Will Artists Still Love Macs Tomorrow?
Apple wants a bigger chunk of the desktop computer market, but it's unlikely to head downstream with stripped-down consumer offerings. Artists and designers are loyal customers, but Apple already owns that segment. The enterprise is likely the most fertile ground for expansion. Can Apple deliver a high-end product that meets both corporate and creative needs?
Mar 26, 2009 4:00 AM PT
Michael Gibbs, an illustrator based in Northern Virginia, describes working on a Mac Pro in terms that suggest a Zen-like trance: "I can't explain it well, but you are not even really aware you are using a computer program -- the design applications are that intuitive."
He can easily tell the difference between applications that are natively designed for the Mac -- anything Adobe -- and those that have been retrofitted for the OS X environment, such as Microsoft Word. The latter, he told MacNewsWorld, "are just plain cumbersome."
In 1985, Gibbs got his first Apple computer -- complete with floppy disks -- and he's never looked back. Fortunately for him, he's never had to. Almost every creative commercial shop is Mac-based. As far as Gibbs is concerned, the story ends right there.
Apple, though, has other considerations in mind. It wants to increase market share and is unlikely to drop its Mac Pro price point to make inroads into the lower-end consumer market. That leaves the enterprise -- which has a completely different set of feature-and-function needs than those of a graphic artist.
The question is, will the creative community -- Apple's early and hard-core user base -- remain content with the Mac Pro if it morphs into more of a corporate tool?
To be sure, Apple's inroads into the enterprise are nascent, at best.
"There has been some movement in this area," Bob O'Donnell, an analyst at IDC, told MacNewsWorld. "The solutions for running Windows on a Mac are getting better. If you use a virtual client, you can run it on a Mac."
"Every day, we see evidence of the Mac moving more and more into enterprise software," said Ned Lilly, president and CEO of xTuple, which offers an open source ERP (enterprise resource planning) system that runs on Mac OS X and Linux. "We have a lot of customers running whole businesses on Macs, and many more running a grab bag of hardware -- both PCs and Macs."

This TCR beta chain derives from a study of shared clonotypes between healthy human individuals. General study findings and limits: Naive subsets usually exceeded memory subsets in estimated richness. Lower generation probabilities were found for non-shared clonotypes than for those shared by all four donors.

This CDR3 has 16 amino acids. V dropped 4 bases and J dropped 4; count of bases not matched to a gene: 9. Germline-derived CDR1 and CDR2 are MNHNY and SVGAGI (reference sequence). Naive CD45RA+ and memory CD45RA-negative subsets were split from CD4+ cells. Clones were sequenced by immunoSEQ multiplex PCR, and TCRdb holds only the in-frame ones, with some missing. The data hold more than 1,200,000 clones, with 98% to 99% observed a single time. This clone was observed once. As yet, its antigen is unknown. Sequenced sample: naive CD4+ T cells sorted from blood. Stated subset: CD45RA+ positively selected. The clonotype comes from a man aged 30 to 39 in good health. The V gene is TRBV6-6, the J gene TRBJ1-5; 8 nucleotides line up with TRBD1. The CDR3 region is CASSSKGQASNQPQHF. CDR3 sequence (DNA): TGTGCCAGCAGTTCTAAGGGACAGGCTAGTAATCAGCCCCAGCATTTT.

Oftentimes, the CEOs of SMBs (small and medium-sized businesses) request Macs for all their upper management, he told MacNewsWorld.
Those business forays rarely matter to the creative community, though. While it's true that the design and sex appeal of the Mac do powerfully resonate with them, what they really care about is its heavy-artillery computing and processing power. Indeed, it is for those attributes, O'Donnell said, that commercial artists will always turn to a Mac -- no matter how its image may change.
Web 2.0 Drivers
Indeed, the growing enterprise demand for dynamic online content and Web 2.0 functionality all but ensures that creative professionals will stick with their Macs, Dave Anolik, chief creative officer of Quango, told MacNewsWorld.
Increasingly, commercial media producers are crunching video files and building content for dynamic Web sites, he said. "The need for a heavy design platform that is stable is more important than ever before."
One reason Macs rarely crash is that there are far fewer viruses aimed at the OS X platform. That is changing, of course, but Windows inarguably remains a far more vulnerable system.
Companies' graphics departments often run Mac, while the rest of the organization may be Windows-based, noted Anolik. Macs adapt well to hybrid environments. In fact, OS X is fundamentally based on Unix and Linux.
The tipping point -- when enterprises realized Macs and PCs could happily coexist -- came when Apple switched from a Motorola chip to the Intel processor. "The [OS X] software was more in sync with how the Intel chip worked," said Anolik, who worked for Intel for several years. "It was the perfect marriage between process and capability."
Macs also last practically forever, Anolik remarked. Quango uses Mac for its creative work but also has PCs in order to remain seamless with its clients, most of which tend to be PC shops. When the PCs reach the end of their lifecycle at the firm, "we donate them to nonprofits who repurpose them. Our Macs, though, they just don't bust -- ever. If they stop having the processing speed necessary for heavy rendering or design work, we transition them into legacy equipment to run scanners or as test machines."
Eventually, they become obsolete when their OS is so many versions behind the current one it is too much trouble to update, he said.
Even if Apple were to funnel more of its future research and development resources into designing enterprise-friendly features, the Mac Pro would remain strong enough to keep the creative community happy.
"Apple may be shooting for the masses -- especially with its laptops and less-expensive products," said illustrator Gibbs, "but it is still paying a lot of attention to the desktop."
As an example, he pointed to a backup program incorporated into OS X that saves pictures of recent desktop files. "If you inadvertently trash a file, you can retrieve it, if it wasn't that long ago."
At bottom, graphics is a memory-intensive business that requires a big, powerful computer, Gibbs said. "Apple has never forgotten that."